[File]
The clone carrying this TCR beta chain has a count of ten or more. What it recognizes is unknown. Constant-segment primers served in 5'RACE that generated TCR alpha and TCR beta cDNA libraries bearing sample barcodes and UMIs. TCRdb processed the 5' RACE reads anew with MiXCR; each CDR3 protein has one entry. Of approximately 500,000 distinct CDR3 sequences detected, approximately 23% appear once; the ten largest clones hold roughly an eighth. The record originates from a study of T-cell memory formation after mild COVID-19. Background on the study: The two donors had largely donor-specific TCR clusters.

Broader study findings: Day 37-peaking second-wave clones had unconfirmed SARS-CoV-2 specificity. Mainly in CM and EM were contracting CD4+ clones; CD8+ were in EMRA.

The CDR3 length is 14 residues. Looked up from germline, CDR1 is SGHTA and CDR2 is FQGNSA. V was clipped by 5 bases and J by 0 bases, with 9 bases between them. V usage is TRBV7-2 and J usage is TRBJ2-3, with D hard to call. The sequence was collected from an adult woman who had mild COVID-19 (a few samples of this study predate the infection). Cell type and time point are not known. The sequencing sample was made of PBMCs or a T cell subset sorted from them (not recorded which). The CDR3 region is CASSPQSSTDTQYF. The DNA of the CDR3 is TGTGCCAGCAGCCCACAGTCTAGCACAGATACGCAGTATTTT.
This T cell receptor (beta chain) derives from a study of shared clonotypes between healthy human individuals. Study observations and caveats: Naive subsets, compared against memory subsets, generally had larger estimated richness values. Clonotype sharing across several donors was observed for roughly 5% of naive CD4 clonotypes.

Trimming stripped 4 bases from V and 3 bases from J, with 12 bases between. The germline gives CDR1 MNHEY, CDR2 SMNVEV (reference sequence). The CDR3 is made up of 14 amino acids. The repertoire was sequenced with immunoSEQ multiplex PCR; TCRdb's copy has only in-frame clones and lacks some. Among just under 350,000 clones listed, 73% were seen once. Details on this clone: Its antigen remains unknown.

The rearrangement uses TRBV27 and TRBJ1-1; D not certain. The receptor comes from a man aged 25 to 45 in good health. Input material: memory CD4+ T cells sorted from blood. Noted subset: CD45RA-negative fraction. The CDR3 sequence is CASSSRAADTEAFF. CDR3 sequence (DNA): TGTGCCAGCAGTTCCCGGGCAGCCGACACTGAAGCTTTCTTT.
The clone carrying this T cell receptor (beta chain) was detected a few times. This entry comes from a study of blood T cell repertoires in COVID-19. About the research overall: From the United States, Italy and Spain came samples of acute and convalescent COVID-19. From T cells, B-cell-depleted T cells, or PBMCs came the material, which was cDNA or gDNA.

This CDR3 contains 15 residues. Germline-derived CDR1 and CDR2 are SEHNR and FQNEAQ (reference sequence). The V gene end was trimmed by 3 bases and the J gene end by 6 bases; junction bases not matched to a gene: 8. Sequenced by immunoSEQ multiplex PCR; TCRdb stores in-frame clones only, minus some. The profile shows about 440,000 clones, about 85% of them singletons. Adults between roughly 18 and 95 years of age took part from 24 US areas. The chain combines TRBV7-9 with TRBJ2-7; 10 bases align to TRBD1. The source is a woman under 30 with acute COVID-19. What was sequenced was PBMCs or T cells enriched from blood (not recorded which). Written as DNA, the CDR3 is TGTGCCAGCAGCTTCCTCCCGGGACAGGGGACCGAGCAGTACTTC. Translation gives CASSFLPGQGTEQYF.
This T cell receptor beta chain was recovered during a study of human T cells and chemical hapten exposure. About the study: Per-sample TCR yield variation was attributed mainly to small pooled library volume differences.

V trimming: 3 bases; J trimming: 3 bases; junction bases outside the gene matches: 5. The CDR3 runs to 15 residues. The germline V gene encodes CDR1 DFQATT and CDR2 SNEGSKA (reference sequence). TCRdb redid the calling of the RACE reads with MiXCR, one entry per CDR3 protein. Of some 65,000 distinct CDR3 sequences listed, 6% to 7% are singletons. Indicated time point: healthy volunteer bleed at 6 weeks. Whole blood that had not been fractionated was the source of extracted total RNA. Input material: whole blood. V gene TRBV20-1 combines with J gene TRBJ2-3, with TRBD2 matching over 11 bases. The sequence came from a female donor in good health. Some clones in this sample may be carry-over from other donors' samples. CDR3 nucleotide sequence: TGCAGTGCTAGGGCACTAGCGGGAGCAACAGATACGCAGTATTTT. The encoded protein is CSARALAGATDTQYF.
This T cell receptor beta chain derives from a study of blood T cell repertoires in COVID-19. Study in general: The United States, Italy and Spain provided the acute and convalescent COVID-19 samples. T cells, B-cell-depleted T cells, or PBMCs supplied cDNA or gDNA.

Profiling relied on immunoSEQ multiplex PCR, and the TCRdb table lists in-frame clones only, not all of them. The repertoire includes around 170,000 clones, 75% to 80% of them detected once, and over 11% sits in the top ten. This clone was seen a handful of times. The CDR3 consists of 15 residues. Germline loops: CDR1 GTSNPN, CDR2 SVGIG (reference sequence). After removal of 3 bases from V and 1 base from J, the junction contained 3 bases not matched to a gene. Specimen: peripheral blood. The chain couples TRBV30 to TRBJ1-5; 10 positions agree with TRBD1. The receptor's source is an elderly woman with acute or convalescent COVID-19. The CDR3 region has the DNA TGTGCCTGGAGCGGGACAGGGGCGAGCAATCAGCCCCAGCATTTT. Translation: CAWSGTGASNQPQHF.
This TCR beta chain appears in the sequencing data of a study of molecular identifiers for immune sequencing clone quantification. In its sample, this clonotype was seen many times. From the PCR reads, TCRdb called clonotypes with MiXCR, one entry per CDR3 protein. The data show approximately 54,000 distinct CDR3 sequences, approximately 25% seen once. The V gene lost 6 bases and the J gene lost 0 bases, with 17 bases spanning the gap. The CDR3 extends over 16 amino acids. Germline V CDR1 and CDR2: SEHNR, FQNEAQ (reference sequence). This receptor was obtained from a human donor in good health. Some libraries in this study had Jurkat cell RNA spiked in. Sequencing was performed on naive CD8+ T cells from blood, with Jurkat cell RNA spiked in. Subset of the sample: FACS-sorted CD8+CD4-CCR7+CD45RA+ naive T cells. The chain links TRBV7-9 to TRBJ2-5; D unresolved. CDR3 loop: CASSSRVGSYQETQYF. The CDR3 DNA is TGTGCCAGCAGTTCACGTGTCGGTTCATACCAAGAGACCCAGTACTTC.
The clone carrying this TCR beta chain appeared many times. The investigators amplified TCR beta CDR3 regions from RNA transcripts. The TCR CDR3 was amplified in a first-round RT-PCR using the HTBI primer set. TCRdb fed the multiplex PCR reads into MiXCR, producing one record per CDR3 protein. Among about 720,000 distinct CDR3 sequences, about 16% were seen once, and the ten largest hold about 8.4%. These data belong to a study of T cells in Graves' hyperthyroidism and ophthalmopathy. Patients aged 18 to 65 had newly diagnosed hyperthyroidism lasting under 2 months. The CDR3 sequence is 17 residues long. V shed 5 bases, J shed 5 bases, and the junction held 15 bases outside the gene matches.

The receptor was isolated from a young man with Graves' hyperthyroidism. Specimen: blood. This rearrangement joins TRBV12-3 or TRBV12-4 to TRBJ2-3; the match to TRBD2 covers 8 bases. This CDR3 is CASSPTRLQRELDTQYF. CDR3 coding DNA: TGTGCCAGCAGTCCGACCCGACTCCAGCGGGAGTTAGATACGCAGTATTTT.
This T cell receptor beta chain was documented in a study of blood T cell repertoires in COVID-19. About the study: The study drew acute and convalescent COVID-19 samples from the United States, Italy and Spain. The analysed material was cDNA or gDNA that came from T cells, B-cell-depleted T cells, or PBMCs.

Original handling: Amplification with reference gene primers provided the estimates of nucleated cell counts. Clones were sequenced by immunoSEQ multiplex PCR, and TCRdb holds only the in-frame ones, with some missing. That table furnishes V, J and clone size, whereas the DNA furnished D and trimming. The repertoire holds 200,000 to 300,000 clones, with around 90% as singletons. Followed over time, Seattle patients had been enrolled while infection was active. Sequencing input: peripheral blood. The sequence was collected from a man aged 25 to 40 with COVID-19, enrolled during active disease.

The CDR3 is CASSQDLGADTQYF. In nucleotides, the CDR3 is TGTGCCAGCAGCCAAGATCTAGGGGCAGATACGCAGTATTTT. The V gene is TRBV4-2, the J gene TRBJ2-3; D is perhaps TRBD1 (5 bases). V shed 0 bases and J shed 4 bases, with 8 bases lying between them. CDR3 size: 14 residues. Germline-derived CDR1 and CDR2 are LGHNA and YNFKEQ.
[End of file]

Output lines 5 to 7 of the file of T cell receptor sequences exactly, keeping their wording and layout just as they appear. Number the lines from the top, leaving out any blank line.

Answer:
Trimming stripped 4 bases from V and 3 bases from J, with 12 bases between. The germline gives CDR1 MNHEY, CDR2 SMNVEV (reference sequence). The CDR3 is made up of 14 amino acids. The repertoire was sequenced with immunoSEQ multiplex PCR; TCRdb's copy has only in-frame clones and lacks some. Among just under 350,000 clones listed, 73% were seen once. Details on this clone: Its antigen remains unknown.

The rearrangement uses TRBV27 and TRBJ1-1; D not certain. The receptor comes from a man aged 25 to 45 in good health. Input material: memory CD4+ T cells sorted from blood. Noted subset: CD45RA-negative fraction. The CDR3 sequence is CASSSRAADTEAFF. CDR3 sequence (DNA): TGTGCCAGCAGTTCCCGGGCAGCCGACACTGAAGCTTTCTTT.
The clone carrying this T cell receptor (beta chain) was detected a few times. This entry comes from a study of blood T cell repertoires in COVID-19. About the research overall: From the United States, Italy and Spain came samples of acute and convalescent COVID-19. From T cells, B-cell-depleted T cells, or PBMCs came the material, which was cDNA or gDNA.